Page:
USTR Says Congress Won't Be Restricted By ACTA

from the yeah,-right dept

Responding to a series of questions that Senator Ron Wyden asked, Ron Kirk, the US Trade Representative, and the Obama administration apparently believe that Congress and the courts will not be constrained in any way by ACTA. This is a bit odd, since the last draft of the agreement conflicts with US law in some places, and most certainly appears to state that countries agreeing to ACTA need to follow certain laws that would block Congress' ability to change copyright laws in various ways. Of course, what's really going on here is a sneaky political game. Since the administration wants to call this an "executive agreement," rather than a treaty (so that it doesn't need Senate approval), they have to claim that it won't really impact US laws. Yet... you can be absolutely positive that if Congress moved to change a law in any way that conflicted with ACTA, we'd be hearing speeches and reading stories about how we're not living up to our "international obligations," such as those found in ACTA. It's a really cynical political move by the administration.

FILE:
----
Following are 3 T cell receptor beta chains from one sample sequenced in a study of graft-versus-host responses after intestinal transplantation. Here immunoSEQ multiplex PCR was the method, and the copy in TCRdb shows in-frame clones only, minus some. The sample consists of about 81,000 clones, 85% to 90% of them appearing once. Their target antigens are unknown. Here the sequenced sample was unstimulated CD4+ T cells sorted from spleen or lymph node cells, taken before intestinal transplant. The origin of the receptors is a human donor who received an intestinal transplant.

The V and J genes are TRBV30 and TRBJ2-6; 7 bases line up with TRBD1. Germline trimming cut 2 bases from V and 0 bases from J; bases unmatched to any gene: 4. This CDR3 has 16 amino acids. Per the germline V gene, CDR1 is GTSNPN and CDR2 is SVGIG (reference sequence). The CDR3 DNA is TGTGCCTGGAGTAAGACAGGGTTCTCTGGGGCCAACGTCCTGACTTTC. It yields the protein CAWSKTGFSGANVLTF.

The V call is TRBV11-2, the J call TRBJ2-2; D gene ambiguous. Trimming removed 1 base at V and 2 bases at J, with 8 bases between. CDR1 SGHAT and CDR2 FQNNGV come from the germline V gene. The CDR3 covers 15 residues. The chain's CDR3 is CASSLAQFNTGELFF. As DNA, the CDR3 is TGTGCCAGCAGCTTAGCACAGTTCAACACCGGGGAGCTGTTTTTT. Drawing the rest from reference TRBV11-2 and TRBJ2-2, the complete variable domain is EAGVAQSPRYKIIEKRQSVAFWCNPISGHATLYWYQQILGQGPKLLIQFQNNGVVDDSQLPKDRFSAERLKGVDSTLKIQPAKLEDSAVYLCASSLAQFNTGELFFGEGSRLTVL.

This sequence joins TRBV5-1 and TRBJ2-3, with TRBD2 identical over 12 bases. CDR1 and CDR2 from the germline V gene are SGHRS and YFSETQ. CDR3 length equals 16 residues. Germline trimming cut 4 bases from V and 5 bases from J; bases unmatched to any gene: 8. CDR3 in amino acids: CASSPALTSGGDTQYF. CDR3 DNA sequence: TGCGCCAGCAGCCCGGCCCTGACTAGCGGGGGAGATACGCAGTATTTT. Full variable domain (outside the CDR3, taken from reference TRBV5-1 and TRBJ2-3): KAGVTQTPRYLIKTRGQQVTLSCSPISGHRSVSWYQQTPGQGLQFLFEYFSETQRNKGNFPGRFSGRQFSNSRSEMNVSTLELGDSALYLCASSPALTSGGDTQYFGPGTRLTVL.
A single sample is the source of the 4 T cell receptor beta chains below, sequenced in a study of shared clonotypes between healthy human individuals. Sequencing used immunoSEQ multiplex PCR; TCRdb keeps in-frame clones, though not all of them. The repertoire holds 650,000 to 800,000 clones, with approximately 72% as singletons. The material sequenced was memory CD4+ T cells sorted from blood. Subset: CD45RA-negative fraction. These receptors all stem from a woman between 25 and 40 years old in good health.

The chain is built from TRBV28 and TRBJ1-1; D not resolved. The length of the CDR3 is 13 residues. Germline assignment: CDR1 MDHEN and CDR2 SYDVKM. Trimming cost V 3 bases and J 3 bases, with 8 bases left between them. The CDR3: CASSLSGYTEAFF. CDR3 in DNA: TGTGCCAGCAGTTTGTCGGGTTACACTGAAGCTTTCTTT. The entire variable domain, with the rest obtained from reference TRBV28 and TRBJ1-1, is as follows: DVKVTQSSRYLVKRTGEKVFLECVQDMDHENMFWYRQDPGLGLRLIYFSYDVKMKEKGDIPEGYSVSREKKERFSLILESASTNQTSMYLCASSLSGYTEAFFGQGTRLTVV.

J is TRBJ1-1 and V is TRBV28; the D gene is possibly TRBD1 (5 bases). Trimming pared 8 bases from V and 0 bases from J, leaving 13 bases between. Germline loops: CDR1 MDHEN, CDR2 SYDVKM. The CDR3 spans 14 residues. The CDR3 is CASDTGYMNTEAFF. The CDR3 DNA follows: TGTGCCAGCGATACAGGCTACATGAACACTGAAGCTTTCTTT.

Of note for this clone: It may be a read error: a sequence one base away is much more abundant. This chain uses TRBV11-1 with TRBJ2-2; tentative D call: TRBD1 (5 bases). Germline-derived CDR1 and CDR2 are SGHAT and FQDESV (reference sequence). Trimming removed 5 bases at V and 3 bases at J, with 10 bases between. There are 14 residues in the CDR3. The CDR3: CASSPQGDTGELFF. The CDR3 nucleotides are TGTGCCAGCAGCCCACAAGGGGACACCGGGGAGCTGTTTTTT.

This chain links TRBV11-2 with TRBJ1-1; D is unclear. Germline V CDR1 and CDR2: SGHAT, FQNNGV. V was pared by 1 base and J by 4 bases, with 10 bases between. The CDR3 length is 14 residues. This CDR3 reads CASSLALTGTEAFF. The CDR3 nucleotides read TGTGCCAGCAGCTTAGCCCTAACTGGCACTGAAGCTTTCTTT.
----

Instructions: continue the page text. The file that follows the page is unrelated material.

Reader Comments (rss)

(Flattened / Threaded)

  1.  
    identicon
    Anonymous Coward, Apr 20th, 2011 @ 7:48pm

    We have to stop putting up with this crap! We need better leaders! We need to be better citizens, too! Do something!

     

    reply to this | link to this | view in thread ]

  2.  
    identicon
    Anonymous Coward, Apr 20th, 2011 @ 7:53pm

    *jumps on the spot, fruitlessly*

     

    reply to this | link to this | view in thread ]

  3.  
    icon
    Chargone (profile), Apr 20th, 2011 @ 8:03pm